On 23 August 2018, changes increasing penalties under the Australian Consumer Law (ACL) were passed by the Federal Parliament.

The Treasury Laws Amendment (2018 Measures No. 3) Bill 2018 (Cth) amends the Competition and Consumer Act 2010 (Cth) (Act) to increase the maximum civil pecuniary penalties that a court may impose for breaches of the ACL.

For a body corporate, the maximum penalty will increase from $1.1 million to:

  • the greater of $10 million
  • three times the value of the benefit obtained from the offence, if that benefit can be determined
  • 10% of the annual turnover, if the value of the benefit cannot be determined in that instance.

For persons other than body corporates, the maximum penalty will increase from $220,000 to $500,000.

The changes follow recommendations by the Consumer Affairs Australian and New Zealand in its final report on the ACL Review, and bring the maximum penalties for consumer law breaches in to line with existing penalties for competition law breaches.

The increases are designed to deter large companies from breaching consumer laws in circumstances where, prior to the changes, the potential benefits of the breach might outweigh the penalties. The changes were welcomed by the Chair of the Australian Competition & Consumer Commission, noting “[w]e have strongly advocated for higher maximum penalties to enable courts to impose more substantial penalties…penalties need to be high enough to be noticed by boards and senior managers so that compliance with the law is a higher priority.”

To date, the highest penalty for a consumer breach under the ACL was $10 million, awarded by the Federal Court against Coles and Ford in actions brought by the ACCC. This can be compared to the highest penalty for breaches of competition law, being $46 million in an ACCC action against Yazaki.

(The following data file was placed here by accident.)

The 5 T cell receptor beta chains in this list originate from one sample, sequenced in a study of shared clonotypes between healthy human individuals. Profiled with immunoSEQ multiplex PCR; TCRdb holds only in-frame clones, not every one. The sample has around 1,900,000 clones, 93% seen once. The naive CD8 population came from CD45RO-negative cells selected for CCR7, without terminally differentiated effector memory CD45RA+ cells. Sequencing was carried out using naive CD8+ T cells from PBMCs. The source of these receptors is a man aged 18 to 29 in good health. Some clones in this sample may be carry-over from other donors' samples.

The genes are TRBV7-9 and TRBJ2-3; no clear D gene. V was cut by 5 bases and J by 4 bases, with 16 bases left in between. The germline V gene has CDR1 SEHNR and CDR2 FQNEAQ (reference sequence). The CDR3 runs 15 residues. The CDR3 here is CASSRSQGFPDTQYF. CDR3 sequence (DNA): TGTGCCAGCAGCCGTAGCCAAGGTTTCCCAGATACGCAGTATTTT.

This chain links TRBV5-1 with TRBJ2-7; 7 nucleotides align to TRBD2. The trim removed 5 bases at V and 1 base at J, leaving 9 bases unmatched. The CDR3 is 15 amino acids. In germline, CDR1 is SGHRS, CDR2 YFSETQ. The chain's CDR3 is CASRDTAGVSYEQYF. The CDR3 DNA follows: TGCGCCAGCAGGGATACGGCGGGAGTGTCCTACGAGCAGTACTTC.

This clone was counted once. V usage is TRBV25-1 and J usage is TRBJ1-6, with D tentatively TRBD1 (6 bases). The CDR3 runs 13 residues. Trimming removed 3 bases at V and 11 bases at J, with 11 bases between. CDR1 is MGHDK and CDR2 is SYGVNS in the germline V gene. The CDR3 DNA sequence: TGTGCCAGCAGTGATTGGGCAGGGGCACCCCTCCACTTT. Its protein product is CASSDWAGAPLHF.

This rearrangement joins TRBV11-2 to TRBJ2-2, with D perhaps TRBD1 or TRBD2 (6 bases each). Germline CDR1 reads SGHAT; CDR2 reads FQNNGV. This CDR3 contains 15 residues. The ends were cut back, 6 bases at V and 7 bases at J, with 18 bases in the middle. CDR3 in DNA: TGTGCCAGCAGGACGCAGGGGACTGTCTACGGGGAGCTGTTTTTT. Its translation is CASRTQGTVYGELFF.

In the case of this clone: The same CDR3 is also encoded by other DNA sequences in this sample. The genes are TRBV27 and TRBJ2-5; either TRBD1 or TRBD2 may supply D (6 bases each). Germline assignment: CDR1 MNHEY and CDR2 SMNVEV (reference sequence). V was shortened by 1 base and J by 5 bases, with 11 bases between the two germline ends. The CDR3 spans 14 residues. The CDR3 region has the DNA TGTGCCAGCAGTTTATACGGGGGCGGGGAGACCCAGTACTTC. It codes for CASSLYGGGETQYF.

Which provisions of the ACL are affected by the increased maximum penalties?

  • Unconscionable conduct (Pt 2-2)
  • Unfair practices (Pt 3-1, other than s 47(1))
  • Supplying etc. consumer goods that do not comply with safety standards (s 106(1), (2), (3) or (5))
  • Supplying etc. product related services that do not comply with safety standards (s 107(1) or (2))
  • Supplying etc. consumer goods covered by a ban (s 118(1), (2), (3) or (5))
  • Supplying etc. product related services covered by a ban (s 119(1) or (2))
  • False or misleading representations about goods or services (s 151)
  • False or misleading representations about sale etc. of land (s 152)
  • Misleading conduct relating to employment (s 153)
  • Offering rebates, gifts, prizes etc. (s 154)
  • Misleading conduct as to the nature etc. of goods (s 155)
  • Misleading conduct as to the nature etc. of services (s 156)
  • Bait advertising (s 157)
  • Wrongly accepting payment (s 158)
  • Misleading representations about certain business activities (s 159)
  • Unsolicited cards etc. (s 161)
  • Assertion of right to payment for unsolicited goods or services (s 162)
  • Assertion of right to payment for unauthorised entries or advertisements (s 163)
  • Participation in pyramid schemes (s 164)
  • Single price to be specified in certain circumstances (s 166)
  • Referral selling (s 167)
  • Harassment and coercion (s 168)
  • Supplying etc. consumer goods that do not comply with safety standards (s 194)
  • Supplying etc. product related services that do not comply with safety standards (s 195)
  • Supplying etc. consumer goods covered by a ban (s 197)
  • Supplying etc. product related services covered by a ban (s 198)
  • Compliance with recall orders (s 199)
  • Supplying etc. goods that do not comply with information standards (s 203)
  • Supplying etc. services that do not comply with information standards (s 204).